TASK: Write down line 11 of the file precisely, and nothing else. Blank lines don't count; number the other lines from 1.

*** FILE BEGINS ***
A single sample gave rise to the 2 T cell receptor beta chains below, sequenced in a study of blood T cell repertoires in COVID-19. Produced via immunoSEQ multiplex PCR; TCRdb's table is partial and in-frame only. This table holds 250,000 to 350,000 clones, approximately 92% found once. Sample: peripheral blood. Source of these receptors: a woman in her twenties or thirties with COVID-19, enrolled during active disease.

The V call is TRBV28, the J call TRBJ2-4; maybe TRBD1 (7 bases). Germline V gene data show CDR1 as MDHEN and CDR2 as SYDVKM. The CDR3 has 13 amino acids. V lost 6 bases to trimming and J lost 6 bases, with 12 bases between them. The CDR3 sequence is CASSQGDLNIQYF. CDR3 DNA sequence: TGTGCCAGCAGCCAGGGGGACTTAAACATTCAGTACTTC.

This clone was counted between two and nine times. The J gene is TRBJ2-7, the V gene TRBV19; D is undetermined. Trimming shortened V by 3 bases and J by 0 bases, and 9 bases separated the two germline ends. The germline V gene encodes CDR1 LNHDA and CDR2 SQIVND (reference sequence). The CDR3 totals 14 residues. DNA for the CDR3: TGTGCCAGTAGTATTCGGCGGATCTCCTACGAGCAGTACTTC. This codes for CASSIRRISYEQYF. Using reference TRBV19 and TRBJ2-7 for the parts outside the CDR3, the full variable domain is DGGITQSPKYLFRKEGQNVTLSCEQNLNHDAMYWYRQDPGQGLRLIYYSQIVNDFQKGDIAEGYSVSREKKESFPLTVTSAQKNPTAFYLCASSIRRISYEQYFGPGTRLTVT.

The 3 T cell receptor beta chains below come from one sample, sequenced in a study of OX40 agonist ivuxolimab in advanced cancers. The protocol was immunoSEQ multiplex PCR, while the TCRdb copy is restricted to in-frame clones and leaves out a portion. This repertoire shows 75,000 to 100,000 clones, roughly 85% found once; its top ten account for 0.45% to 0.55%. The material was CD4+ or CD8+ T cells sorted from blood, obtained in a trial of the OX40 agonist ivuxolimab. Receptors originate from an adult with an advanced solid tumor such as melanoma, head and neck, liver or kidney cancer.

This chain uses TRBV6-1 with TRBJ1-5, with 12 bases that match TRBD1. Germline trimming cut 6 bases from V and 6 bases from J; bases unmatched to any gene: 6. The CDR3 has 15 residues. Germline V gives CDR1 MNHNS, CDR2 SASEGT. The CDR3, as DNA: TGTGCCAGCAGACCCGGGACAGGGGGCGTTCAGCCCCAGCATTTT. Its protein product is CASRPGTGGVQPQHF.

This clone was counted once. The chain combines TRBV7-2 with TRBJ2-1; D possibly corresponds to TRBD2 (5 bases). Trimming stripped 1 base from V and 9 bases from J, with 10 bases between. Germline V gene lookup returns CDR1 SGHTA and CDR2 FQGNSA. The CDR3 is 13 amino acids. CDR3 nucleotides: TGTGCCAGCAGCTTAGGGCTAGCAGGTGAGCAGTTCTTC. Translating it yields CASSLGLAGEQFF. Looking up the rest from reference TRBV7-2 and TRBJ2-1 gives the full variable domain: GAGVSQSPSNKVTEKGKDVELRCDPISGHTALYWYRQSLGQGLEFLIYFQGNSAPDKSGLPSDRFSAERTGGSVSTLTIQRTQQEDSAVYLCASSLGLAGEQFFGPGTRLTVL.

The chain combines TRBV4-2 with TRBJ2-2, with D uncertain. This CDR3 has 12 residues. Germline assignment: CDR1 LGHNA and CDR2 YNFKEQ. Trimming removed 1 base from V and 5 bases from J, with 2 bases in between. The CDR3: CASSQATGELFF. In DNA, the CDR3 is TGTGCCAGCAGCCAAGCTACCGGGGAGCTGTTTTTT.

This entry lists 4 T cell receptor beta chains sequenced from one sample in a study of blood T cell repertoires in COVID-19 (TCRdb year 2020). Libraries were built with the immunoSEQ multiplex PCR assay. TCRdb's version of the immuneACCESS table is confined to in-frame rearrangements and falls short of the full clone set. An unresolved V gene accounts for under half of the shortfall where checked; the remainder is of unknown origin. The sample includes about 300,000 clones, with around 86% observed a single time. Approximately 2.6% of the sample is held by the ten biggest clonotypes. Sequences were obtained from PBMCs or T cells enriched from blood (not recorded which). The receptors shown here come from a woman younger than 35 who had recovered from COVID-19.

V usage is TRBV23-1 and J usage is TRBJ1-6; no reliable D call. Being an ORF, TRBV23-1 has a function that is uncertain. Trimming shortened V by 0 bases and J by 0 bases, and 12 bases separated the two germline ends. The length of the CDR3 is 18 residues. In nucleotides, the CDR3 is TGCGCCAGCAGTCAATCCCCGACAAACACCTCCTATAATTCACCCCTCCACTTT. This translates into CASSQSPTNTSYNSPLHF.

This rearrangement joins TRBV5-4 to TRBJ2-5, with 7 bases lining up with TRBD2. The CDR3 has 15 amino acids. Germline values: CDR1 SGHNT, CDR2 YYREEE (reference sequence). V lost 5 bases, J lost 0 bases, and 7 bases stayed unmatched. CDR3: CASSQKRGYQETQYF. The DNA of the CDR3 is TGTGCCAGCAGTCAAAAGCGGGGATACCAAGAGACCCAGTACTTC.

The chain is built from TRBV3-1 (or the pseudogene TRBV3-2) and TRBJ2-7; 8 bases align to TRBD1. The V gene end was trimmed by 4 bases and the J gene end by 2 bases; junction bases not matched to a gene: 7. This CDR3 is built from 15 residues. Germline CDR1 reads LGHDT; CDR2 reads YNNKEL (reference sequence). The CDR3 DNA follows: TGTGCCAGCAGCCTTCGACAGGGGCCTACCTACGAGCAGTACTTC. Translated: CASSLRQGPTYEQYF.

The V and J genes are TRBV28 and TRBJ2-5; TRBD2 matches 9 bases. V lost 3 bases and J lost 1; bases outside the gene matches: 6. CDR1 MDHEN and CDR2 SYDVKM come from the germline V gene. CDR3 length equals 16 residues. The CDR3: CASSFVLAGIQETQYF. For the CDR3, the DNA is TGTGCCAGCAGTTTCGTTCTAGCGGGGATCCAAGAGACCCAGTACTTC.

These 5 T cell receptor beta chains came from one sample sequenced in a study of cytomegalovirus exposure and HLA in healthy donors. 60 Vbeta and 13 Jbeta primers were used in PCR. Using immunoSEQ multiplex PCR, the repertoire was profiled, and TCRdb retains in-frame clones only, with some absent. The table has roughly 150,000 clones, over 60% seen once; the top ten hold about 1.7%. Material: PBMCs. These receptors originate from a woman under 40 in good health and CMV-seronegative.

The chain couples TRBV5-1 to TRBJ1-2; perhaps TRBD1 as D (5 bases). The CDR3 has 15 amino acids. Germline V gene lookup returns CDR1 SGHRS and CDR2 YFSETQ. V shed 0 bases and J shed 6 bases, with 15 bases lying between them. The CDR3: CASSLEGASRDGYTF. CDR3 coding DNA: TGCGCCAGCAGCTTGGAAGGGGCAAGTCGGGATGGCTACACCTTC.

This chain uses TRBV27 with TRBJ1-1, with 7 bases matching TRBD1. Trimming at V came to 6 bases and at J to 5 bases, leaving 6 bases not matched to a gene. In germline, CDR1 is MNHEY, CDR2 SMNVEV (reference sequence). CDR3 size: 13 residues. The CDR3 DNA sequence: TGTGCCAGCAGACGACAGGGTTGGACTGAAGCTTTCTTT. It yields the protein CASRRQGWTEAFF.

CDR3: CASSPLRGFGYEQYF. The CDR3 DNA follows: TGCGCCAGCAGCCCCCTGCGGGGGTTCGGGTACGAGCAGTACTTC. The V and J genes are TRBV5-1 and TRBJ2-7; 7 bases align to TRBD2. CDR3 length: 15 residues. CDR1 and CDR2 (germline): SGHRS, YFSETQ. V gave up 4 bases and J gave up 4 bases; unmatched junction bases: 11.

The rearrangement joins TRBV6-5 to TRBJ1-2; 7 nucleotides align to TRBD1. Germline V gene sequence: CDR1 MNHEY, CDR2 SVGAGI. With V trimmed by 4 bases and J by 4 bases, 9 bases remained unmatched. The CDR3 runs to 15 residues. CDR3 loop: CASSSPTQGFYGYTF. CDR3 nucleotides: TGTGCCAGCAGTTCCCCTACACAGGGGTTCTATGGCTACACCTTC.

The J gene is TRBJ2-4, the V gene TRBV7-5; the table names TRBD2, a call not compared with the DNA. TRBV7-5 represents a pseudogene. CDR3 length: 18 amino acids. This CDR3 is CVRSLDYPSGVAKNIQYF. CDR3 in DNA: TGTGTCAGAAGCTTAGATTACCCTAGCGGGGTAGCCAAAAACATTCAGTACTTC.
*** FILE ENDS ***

The chain is built from TRBV3-1 (or the pseudogene TRBV3-2) and TRBJ2-7; 8 bases align to TRBD1. The V gene end was trimmed by 4 bases and the J gene end by 2 bases; junction bases not matched to a gene: 7. This CDR3 is built from 15 residues. Germline CDR1 reads LGHDT; CDR2 reads YNNKEL (reference sequence). The CDR3 DNA follows: TGTGCCAGCAGCCTTCGACAGGGGCCTACCTACGAGCAGTACTTC. Translated: CASSLRQGPTYEQYF.